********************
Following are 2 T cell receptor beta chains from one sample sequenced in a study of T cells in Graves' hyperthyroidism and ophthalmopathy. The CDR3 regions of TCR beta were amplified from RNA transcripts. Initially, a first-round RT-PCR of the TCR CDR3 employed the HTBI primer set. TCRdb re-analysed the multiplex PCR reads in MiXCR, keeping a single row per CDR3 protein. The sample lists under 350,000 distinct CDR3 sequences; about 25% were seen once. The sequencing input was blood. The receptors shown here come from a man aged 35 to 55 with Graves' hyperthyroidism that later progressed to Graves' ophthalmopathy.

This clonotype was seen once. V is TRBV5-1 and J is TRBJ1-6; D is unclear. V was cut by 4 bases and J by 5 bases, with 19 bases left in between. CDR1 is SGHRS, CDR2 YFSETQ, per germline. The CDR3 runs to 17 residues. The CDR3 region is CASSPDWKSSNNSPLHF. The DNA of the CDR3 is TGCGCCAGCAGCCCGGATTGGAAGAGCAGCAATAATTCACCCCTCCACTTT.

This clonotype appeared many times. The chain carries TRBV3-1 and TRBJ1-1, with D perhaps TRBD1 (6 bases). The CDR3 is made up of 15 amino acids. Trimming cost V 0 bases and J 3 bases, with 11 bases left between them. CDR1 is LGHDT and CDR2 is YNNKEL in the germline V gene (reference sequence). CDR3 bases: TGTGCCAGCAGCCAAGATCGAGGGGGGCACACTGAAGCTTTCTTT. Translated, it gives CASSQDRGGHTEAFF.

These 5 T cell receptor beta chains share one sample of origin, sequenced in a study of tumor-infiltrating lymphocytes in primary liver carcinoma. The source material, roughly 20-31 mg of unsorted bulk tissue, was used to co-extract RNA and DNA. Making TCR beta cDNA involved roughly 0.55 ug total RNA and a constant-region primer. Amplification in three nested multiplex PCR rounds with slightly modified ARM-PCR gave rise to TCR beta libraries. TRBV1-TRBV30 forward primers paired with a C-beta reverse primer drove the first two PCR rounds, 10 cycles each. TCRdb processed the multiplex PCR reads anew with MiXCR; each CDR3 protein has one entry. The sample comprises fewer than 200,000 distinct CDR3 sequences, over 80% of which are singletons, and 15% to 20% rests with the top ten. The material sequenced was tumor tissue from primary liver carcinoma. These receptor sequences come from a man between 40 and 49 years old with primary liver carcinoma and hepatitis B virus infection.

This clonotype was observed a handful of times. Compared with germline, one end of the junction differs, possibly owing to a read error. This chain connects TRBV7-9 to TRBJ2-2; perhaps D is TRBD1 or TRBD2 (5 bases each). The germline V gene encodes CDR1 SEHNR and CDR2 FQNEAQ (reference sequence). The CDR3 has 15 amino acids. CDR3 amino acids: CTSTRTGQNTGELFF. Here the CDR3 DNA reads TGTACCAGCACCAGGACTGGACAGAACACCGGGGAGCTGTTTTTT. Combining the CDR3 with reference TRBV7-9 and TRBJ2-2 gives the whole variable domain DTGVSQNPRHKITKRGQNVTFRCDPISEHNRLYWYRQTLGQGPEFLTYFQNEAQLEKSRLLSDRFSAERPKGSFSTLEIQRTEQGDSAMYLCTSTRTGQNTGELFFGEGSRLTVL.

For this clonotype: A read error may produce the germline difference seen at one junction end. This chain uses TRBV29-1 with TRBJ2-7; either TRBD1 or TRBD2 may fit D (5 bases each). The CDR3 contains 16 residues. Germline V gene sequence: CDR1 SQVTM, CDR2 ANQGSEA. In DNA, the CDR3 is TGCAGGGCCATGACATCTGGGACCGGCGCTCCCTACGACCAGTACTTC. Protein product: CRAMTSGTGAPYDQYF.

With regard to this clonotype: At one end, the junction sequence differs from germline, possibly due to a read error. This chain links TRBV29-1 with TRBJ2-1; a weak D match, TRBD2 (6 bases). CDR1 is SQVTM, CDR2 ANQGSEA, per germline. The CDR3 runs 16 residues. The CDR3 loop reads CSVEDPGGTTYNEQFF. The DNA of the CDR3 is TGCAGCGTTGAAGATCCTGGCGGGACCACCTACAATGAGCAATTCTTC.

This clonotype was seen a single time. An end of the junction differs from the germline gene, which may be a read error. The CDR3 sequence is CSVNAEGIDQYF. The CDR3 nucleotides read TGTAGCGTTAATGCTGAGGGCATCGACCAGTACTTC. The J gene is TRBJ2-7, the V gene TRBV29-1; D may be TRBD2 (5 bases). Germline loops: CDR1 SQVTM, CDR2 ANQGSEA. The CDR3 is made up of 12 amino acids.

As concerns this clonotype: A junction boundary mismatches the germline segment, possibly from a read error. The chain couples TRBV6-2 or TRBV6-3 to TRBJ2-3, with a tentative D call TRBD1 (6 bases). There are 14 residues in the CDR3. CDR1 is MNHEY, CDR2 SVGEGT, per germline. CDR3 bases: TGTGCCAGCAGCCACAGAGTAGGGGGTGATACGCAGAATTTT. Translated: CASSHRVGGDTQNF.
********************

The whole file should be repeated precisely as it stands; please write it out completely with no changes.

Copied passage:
Following are 2 T cell receptor beta chains from one sample sequenced in a study of T cells in Graves' hyperthyroidism and ophthalmopathy. The CDR3 regions of TCR beta were amplified from RNA transcripts. Initially, a first-round RT-PCR of the TCR CDR3 employed the HTBI primer set. TCRdb re-analysed the multiplex PCR reads in MiXCR, keeping a single row per CDR3 protein. The sample lists under 350,000 distinct CDR3 sequences; about 25% were seen once. The sequencing input was blood. The receptors shown here come from a man aged 35 to 55 with Graves' hyperthyroidism that later progressed to Graves' ophthalmopathy.

This clonotype was seen once. V is TRBV5-1 and J is TRBJ1-6; D is unclear. V was cut by 4 bases and J by 5 bases, with 19 bases left in between. CDR1 is SGHRS, CDR2 YFSETQ, per germline. The CDR3 runs to 17 residues. The CDR3 region is CASSPDWKSSNNSPLHF. The DNA of the CDR3 is TGCGCCAGCAGCCCGGATTGGAAGAGCAGCAATAATTCACCCCTCCACTTT.

This clonotype appeared many times. The chain carries TRBV3-1 and TRBJ1-1, with D perhaps TRBD1 (6 bases). The CDR3 is made up of 15 amino acids. Trimming cost V 0 bases and J 3 bases, with 11 bases left between them. CDR1 is LGHDT and CDR2 is YNNKEL in the germline V gene (reference sequence). CDR3 bases: TGTGCCAGCAGCCAAGATCGAGGGGGGCACACTGAAGCTTTCTTT. Translated, it gives CASSQDRGGHTEAFF.

These 5 T cell receptor beta chains share one sample of origin, sequenced in a study of tumor-infiltrating lymphocytes in primary liver carcinoma. The source material, roughly 20-31 mg of unsorted bulk tissue, was used to co-extract RNA and DNA. Making TCR beta cDNA involved roughly 0.55 ug total RNA and a constant-region primer. Amplification in three nested multiplex PCR rounds with slightly modified ARM-PCR gave rise to TCR beta libraries. TRBV1-TRBV30 forward primers paired with a C-beta reverse primer drove the first two PCR rounds, 10 cycles each. TCRdb processed the multiplex PCR reads anew with MiXCR; each CDR3 protein has one entry. The sample comprises fewer than 200,000 distinct CDR3 sequences, over 80% of which are singletons, and 15% to 20% rests with the top ten. The material sequenced was tumor tissue from primary liver carcinoma. These receptor sequences come from a man between 40 and 49 years old with primary liver carcinoma and hepatitis B virus infection.

This clonotype was observed a handful of times. Compared with germline, one end of the junction differs, possibly owing to a read error. This chain connects TRBV7-9 to TRBJ2-2; perhaps D is TRBD1 or TRBD2 (5 bases each). The germline V gene encodes CDR1 SEHNR and CDR2 FQNEAQ (reference sequence). The CDR3 has 15 amino acids. CDR3 amino acids: CTSTRTGQNTGELFF. Here the CDR3 DNA reads TGTACCAGCACCAGGACTGGACAGAACACCGGGGAGCTGTTTTTT. Combining the CDR3 with reference TRBV7-9 and TRBJ2-2 gives the whole variable domain DTGVSQNPRHKITKRGQNVTFRCDPISEHNRLYWYRQTLGQGPEFLTYFQNEAQLEKSRLLSDRFSAERPKGSFSTLEIQRTEQGDSAMYLCTSTRTGQNTGELFFGEGSRLTVL.

For this clonotype: A read error may produce the germline difference seen at one junction end. This chain uses TRBV29-1 with TRBJ2-7; either TRBD1 or TRBD2 may fit D (5 bases each). The CDR3 contains 16 residues. Germline V gene sequence: CDR1 SQVTM, CDR2 ANQGSEA. In DNA, the CDR3 is TGCAGGGCCATGACATCTGGGACCGGCGCTCCCTACGACCAGTACTTC. Protein product: CRAMTSGTGAPYDQYF.

With regard to this clonotype: At one end, the junction sequence differs from germline, possibly due to a read error. This chain links TRBV29-1 with TRBJ2-1; a weak D match, TRBD2 (6 bases). CDR1 is SQVTM, CDR2 ANQGSEA, per germline. The CDR3 runs 16 residues. The CDR3 loop reads CSVEDPGGTTYNEQFF. The DNA of the CDR3 is TGCAGCGTTGAAGATCCTGGCGGGACCACCTACAATGAGCAATTCTTC.

This clonotype was seen a single time. An end of the junction differs from the germline gene, which may be a read error. The CDR3 sequence is CSVNAEGIDQYF. The CDR3 nucleotides read TGTAGCGTTAATGCTGAGGGCATCGACCAGTACTTC. The J gene is TRBJ2-7, the V gene TRBV29-1; D may be TRBD2 (5 bases). Germline loops: CDR1 SQVTM, CDR2 ANQGSEA. The CDR3 is made up of 12 amino acids.

As concerns this clonotype: A junction boundary mismatches the germline segment, possibly from a read error. The chain couples TRBV6-2 or TRBV6-3 to TRBJ2-3, with a tentative D call TRBD1 (6 bases). There are 14 residues in the CDR3. CDR1 is MNHEY, CDR2 SVGEGT, per germline. CDR3 bases: TGTGCCAGCAGCCACAGAGTAGGGGGTGATACGCAGAATTTT. Translated: CASSHRVGGDTQNF.